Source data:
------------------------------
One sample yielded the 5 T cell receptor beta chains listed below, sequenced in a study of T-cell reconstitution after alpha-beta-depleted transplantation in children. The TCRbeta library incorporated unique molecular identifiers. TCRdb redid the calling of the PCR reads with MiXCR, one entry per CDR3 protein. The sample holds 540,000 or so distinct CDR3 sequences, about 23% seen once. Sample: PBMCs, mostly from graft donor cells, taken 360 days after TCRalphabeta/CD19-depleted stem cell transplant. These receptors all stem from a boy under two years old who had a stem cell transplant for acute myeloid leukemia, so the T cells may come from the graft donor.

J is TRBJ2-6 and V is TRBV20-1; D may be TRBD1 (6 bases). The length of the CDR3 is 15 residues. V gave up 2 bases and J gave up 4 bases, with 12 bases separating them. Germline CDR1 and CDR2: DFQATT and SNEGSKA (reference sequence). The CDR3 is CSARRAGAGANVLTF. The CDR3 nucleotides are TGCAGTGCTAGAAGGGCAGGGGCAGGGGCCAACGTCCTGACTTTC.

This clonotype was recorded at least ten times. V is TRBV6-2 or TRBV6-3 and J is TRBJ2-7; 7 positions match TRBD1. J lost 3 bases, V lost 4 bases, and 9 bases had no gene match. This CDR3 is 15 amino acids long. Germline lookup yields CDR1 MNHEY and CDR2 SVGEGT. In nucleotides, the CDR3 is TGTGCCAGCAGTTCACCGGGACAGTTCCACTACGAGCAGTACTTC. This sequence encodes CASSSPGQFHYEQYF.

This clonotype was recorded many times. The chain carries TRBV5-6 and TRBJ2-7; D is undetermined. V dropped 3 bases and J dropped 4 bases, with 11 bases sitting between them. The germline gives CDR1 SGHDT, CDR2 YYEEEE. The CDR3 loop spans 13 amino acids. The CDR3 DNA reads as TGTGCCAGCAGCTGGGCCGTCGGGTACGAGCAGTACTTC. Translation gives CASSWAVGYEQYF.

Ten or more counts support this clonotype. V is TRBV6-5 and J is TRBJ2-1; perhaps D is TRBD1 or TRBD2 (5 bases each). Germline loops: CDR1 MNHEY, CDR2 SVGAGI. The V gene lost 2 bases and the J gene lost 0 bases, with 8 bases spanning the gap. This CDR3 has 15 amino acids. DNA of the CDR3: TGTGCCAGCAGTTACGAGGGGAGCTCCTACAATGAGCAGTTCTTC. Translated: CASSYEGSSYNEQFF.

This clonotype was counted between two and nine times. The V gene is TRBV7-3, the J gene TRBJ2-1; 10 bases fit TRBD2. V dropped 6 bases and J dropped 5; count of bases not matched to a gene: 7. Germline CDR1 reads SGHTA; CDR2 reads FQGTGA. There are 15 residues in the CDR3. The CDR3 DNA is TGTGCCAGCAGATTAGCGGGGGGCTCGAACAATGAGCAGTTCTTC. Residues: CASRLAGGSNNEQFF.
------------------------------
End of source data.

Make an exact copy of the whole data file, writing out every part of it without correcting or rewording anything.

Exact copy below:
One sample yielded the 5 T cell receptor beta chains listed below, sequenced in a study of T-cell reconstitution after alpha-beta-depleted transplantation in children. The TCRbeta library incorporated unique molecular identifiers. TCRdb redid the calling of the PCR reads with MiXCR, one entry per CDR3 protein. The sample holds 540,000 or so distinct CDR3 sequences, about 23% seen once. Sample: PBMCs, mostly from graft donor cells, taken 360 days after TCRalphabeta/CD19-depleted stem cell transplant. These receptors all stem from a boy under two years old who had a stem cell transplant for acute myeloid leukemia, so the T cells may come from the graft donor.

J is TRBJ2-6 and V is TRBV20-1; D may be TRBD1 (6 bases). The length of the CDR3 is 15 residues. V gave up 2 bases and J gave up 4 bases, with 12 bases separating them. Germline CDR1 and CDR2: DFQATT and SNEGSKA (reference sequence). The CDR3 is CSARRAGAGANVLTF. The CDR3 nucleotides are TGCAGTGCTAGAAGGGCAGGGGCAGGGGCCAACGTCCTGACTTTC.

This clonotype was recorded at least ten times. V is TRBV6-2 or TRBV6-3 and J is TRBJ2-7; 7 positions match TRBD1. J lost 3 bases, V lost 4 bases, and 9 bases had no gene match. This CDR3 is 15 amino acids long. Germline lookup yields CDR1 MNHEY and CDR2 SVGEGT. In nucleotides, the CDR3 is TGTGCCAGCAGTTCACCGGGACAGTTCCACTACGAGCAGTACTTC. This sequence encodes CASSSPGQFHYEQYF.

This clonotype was recorded many times. The chain carries TRBV5-6 and TRBJ2-7; D is undetermined. V dropped 3 bases and J dropped 4 bases, with 11 bases sitting between them. The germline gives CDR1 SGHDT, CDR2 YYEEEE. The CDR3 loop spans 13 amino acids. The CDR3 DNA reads as TGTGCCAGCAGCTGGGCCGTCGGGTACGAGCAGTACTTC. Translation gives CASSWAVGYEQYF.

Ten or more counts support this clonotype. V is TRBV6-5 and J is TRBJ2-1; perhaps D is TRBD1 or TRBD2 (5 bases each). Germline loops: CDR1 MNHEY, CDR2 SVGAGI. The V gene lost 2 bases and the J gene lost 0 bases, with 8 bases spanning the gap. This CDR3 has 15 amino acids. DNA of the CDR3: TGTGCCAGCAGTTACGAGGGGAGCTCCTACAATGAGCAGTTCTTC. Translated: CASSYEGSSYNEQFF.

This clonotype was counted between two and nine times. The V gene is TRBV7-3, the J gene TRBJ2-1; 10 bases fit TRBD2. V dropped 6 bases and J dropped 5; count of bases not matched to a gene: 7. Germline CDR1 reads SGHTA; CDR2 reads FQGTGA. There are 15 residues in the CDR3. The CDR3 DNA is TGTGCCAGCAGATTAGCGGGGGGCTCGAACAATGAGCAGTTCTTC. Residues: CASRLAGGSNNEQFF.